I guess I'm living in 1992. I did notice that I've been revisiting Green Day and Nirvana a bit lately, but I didn't realize that I'd never left the Nineties to begin with. Using the New Yorker description of that year as my guide, let me count the ways:
- I can easily think of what BoyzIIMen sound like. No idea what Maroon 5 is--does it have anything to do with the paper I write for?
- I don't have, and have never tried to use, TiVo.
- Same goes for the iPod.
- I don't use Botox (and no, its use is not unheard of among girls my age).
- Nor do I text-message.
- I have, however, passed handwritten notes in the not-so-distant past.
- I eat pasta (i.e. "carbs") most nights of the week.
The New Yorker's definition of what's "2005" from the perspective of a fictitious rich 8th-grader says more about rich 8th-graders than it does about 2005 versus 1992. In the NYC private school world, time moves very, very quickly, and if you don't have the right stuff (be it the latest high-tech gadget if you're a kid, or, if you're a parent, the latest cosmetic procedure) then you're either poor or, god forbid, eccentric.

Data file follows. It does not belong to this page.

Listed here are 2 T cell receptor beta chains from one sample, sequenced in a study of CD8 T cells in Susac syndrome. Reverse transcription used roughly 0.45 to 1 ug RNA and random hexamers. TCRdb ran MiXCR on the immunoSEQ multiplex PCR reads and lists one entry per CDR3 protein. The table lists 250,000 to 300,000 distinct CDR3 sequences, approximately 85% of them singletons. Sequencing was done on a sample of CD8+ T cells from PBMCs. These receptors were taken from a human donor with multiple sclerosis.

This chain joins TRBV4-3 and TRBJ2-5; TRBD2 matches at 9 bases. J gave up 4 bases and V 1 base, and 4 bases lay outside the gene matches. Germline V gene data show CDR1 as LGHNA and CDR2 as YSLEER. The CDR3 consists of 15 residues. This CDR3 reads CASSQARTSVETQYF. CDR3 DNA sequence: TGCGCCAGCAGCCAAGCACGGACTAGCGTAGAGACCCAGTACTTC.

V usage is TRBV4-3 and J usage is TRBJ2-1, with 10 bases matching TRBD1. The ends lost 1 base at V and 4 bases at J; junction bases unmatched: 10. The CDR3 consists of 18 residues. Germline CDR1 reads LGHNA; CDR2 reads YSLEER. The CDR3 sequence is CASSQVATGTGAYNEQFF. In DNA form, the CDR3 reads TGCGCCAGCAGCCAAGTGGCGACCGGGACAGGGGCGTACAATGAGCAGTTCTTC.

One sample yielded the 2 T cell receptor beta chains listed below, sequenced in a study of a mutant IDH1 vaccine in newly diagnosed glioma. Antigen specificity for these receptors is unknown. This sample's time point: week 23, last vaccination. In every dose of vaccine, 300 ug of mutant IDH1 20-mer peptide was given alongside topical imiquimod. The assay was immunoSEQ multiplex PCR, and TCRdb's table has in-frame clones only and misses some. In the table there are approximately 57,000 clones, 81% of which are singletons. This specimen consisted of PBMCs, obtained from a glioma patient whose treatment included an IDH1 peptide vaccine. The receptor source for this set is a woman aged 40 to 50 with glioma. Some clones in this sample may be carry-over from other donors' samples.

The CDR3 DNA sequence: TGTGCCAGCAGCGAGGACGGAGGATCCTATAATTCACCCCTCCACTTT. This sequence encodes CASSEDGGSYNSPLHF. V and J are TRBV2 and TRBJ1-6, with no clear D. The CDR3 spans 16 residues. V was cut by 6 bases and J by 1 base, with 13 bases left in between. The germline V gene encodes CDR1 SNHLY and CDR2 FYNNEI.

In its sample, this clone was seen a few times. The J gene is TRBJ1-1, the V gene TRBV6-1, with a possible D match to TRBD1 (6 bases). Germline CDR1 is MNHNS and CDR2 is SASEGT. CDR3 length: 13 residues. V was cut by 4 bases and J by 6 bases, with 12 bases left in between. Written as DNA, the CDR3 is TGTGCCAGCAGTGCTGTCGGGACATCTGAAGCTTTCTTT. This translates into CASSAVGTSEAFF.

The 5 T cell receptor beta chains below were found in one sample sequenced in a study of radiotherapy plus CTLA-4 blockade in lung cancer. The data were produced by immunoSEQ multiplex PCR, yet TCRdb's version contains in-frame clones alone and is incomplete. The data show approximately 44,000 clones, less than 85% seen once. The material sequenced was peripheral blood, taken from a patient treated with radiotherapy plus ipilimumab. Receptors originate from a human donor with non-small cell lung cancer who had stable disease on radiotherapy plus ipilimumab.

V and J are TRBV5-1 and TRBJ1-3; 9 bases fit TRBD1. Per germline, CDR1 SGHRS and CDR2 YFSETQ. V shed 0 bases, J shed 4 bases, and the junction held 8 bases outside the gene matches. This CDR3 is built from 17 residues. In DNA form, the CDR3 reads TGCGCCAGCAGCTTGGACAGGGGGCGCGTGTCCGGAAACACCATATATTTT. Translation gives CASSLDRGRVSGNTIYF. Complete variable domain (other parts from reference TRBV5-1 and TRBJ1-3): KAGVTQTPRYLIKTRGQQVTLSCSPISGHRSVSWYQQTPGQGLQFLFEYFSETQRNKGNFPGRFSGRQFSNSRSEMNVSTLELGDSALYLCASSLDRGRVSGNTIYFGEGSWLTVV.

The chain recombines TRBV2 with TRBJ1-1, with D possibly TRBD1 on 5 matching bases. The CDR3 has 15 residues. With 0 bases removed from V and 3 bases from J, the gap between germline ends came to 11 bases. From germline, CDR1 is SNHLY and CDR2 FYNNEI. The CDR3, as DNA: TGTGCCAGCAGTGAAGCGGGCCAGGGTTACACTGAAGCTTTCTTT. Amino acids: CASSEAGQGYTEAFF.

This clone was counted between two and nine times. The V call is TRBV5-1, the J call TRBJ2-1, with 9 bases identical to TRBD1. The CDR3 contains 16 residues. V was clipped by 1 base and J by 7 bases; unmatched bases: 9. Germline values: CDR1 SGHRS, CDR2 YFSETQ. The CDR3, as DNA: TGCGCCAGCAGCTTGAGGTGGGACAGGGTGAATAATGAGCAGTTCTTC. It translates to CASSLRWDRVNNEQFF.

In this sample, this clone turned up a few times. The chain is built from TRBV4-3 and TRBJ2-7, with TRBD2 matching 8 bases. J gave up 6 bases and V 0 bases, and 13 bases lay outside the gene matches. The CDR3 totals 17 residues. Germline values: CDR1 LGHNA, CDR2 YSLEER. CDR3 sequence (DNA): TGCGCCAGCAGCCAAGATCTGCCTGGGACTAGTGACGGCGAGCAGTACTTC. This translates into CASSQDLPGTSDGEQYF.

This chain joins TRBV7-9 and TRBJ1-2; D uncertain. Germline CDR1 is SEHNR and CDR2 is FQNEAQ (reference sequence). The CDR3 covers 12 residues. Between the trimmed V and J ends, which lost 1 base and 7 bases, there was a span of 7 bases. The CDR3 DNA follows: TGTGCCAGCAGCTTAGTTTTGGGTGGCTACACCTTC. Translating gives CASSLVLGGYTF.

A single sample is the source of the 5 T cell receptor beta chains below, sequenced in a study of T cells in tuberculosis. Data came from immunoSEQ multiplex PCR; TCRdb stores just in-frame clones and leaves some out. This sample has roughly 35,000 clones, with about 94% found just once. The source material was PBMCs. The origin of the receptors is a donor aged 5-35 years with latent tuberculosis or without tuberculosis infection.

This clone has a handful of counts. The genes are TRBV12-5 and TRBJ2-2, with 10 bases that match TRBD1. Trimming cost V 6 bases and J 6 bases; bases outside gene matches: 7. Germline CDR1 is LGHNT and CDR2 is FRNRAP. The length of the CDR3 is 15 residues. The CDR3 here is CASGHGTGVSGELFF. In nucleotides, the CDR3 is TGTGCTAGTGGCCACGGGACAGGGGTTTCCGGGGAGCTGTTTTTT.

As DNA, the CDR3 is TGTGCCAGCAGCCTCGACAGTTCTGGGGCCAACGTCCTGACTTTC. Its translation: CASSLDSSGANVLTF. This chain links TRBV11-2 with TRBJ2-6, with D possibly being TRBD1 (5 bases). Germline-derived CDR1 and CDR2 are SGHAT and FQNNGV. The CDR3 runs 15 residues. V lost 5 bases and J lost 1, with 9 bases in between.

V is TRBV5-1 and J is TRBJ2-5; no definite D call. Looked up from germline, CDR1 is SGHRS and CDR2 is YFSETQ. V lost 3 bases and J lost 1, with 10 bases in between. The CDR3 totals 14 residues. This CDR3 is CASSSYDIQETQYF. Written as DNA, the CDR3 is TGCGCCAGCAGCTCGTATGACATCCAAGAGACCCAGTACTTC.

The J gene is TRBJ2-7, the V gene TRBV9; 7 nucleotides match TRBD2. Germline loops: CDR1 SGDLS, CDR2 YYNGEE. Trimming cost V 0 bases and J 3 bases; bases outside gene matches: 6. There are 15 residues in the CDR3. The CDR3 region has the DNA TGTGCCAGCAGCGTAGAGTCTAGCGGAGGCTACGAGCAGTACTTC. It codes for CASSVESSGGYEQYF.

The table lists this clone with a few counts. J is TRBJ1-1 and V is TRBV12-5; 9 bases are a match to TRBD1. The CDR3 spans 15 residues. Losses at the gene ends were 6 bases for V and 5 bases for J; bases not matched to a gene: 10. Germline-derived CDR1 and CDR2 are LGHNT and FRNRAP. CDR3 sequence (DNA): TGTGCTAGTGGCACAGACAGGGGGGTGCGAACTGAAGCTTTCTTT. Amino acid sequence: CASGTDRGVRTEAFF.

I'd imagine that most Americans, especially New Yorkers, if asked what makes 2005 different from 1992, would say "2001." At least, that's what I'd say. I'm reminded of the socialite-y woman I noticed, on the morning of September 11th, absentmindedly walking the lap dog while hordes of workers--businesspeople, office workers, everyone--headed north through the sidewalk, the street... While I understand the New Yorker piece to be intended as a cutesy, playful mocking of a trend-obsessed kid, for whom only today's bands are worth knowing, it says a whole lot more about how easily people forget. I mean, an 8th grader today might not remember the attacks, but you'd think his parents might mention it from time to time. The end of the piece, in which the kid exclaims, "I’m so grateful to live in 2005!" made me shudder.